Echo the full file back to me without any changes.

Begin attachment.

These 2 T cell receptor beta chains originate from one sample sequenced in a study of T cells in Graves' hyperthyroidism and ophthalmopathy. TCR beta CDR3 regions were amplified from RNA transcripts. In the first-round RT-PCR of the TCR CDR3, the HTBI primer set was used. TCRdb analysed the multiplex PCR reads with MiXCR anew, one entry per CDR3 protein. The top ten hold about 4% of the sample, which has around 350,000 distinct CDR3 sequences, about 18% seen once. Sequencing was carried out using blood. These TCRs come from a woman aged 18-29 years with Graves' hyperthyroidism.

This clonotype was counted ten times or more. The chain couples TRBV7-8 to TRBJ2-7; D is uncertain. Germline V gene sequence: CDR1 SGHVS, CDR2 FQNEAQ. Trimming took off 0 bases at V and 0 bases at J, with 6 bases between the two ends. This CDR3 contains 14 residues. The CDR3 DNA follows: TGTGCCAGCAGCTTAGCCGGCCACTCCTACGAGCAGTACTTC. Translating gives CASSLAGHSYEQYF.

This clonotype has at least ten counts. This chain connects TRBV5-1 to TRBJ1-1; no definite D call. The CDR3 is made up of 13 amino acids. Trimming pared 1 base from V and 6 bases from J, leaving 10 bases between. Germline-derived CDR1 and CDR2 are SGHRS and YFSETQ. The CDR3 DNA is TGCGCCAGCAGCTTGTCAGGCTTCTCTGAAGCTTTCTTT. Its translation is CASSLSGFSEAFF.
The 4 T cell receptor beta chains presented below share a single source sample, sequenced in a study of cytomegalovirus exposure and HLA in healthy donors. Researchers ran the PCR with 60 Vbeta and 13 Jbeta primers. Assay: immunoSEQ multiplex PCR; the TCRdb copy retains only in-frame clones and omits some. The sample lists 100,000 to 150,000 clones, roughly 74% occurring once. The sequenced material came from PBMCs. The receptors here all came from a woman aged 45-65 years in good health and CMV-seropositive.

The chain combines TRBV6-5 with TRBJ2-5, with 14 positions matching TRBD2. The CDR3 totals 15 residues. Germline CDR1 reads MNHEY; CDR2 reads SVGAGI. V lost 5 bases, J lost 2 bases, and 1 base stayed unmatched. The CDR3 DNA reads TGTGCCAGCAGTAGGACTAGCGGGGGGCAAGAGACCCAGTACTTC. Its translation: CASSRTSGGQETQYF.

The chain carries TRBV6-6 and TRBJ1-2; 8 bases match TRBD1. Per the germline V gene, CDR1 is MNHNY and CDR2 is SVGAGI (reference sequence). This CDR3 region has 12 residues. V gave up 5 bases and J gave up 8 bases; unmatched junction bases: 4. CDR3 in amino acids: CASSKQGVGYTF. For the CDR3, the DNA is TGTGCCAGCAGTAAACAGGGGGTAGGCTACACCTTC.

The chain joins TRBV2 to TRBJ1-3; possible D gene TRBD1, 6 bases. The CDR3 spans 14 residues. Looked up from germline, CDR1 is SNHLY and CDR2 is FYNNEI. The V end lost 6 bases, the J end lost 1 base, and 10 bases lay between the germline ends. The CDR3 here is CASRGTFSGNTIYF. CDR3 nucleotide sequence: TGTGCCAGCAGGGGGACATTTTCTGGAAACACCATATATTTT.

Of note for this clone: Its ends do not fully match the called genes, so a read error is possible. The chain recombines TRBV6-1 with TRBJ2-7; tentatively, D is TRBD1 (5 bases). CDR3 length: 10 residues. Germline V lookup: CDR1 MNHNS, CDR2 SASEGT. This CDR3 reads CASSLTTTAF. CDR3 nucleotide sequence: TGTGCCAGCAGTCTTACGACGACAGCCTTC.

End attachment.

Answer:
These 2 T cell receptor beta chains originate from one sample sequenced in a study of T cells in Graves' hyperthyroidism and ophthalmopathy. TCR beta CDR3 regions were amplified from RNA transcripts. In the first-round RT-PCR of the TCR CDR3, the HTBI primer set was used. TCRdb analysed the multiplex PCR reads with MiXCR anew, one entry per CDR3 protein. The top ten hold about 4% of the sample, which has around 350,000 distinct CDR3 sequences, about 18% seen once. Sequencing was carried out using blood. These TCRs come from a woman aged 18-29 years with Graves' hyperthyroidism.

This clonotype was counted ten times or more. The chain couples TRBV7-8 to TRBJ2-7; D is uncertain. Germline V gene sequence: CDR1 SGHVS, CDR2 FQNEAQ. Trimming took off 0 bases at V and 0 bases at J, with 6 bases between the two ends. This CDR3 contains 14 residues. The CDR3 DNA follows: TGTGCCAGCAGCTTAGCCGGCCACTCCTACGAGCAGTACTTC. Translating gives CASSLAGHSYEQYF.

This clonotype has at least ten counts. This chain connects TRBV5-1 to TRBJ1-1; no definite D call. The CDR3 is made up of 13 amino acids. Trimming pared 1 base from V and 6 bases from J, leaving 10 bases between. Germline-derived CDR1 and CDR2 are SGHRS and YFSETQ. The CDR3 DNA is TGCGCCAGCAGCTTGTCAGGCTTCTCTGAAGCTTTCTTT. Its translation is CASSLSGFSEAFF.
The 4 T cell receptor beta chains presented below share a single source sample, sequenced in a study of cytomegalovirus exposure and HLA in healthy donors. Researchers ran the PCR with 60 Vbeta and 13 Jbeta primers. Assay: immunoSEQ multiplex PCR; the TCRdb copy retains only in-frame clones and omits some. The sample lists 100,000 to 150,000 clones, roughly 74% occurring once. The sequenced material came from PBMCs. The receptors here all came from a woman aged 45-65 years in good health and CMV-seropositive.

The chain combines TRBV6-5 with TRBJ2-5, with 14 positions matching TRBD2. The CDR3 totals 15 residues. Germline CDR1 reads MNHEY; CDR2 reads SVGAGI. V lost 5 bases, J lost 2 bases, and 1 base stayed unmatched. The CDR3 DNA reads TGTGCCAGCAGTAGGACTAGCGGGGGGCAAGAGACCCAGTACTTC. Its translation: CASSRTSGGQETQYF.

The chain carries TRBV6-6 and TRBJ1-2; 8 bases match TRBD1. Per the germline V gene, CDR1 is MNHNY and CDR2 is SVGAGI (reference sequence). This CDR3 region has 12 residues. V gave up 5 bases and J gave up 8 bases; unmatched junction bases: 4. CDR3 in amino acids: CASSKQGVGYTF. For the CDR3, the DNA is TGTGCCAGCAGTAAACAGGGGGTAGGCTACACCTTC.

The chain joins TRBV2 to TRBJ1-3; possible D gene TRBD1, 6 bases. The CDR3 spans 14 residues. Looked up from germline, CDR1 is SNHLY and CDR2 is FYNNEI. The V end lost 6 bases, the J end lost 1 base, and 10 bases lay between the germline ends. The CDR3 here is CASRGTFSGNTIYF. CDR3 nucleotide sequence: TGTGCCAGCAGGGGGACATTTTCTGGAAACACCATATATTTT.

Of note for this clone: Its ends do not fully match the called genes, so a read error is possible. The chain recombines TRBV6-1 with TRBJ2-7; tentatively, D is TRBD1 (5 bases). CDR3 length: 10 residues. Germline V lookup: CDR1 MNHNS, CDR2 SASEGT. This CDR3 reads CASSLTTTAF. CDR3 nucleotide sequence: TGTGCCAGCAGTCTTACGACGACAGCCTTC.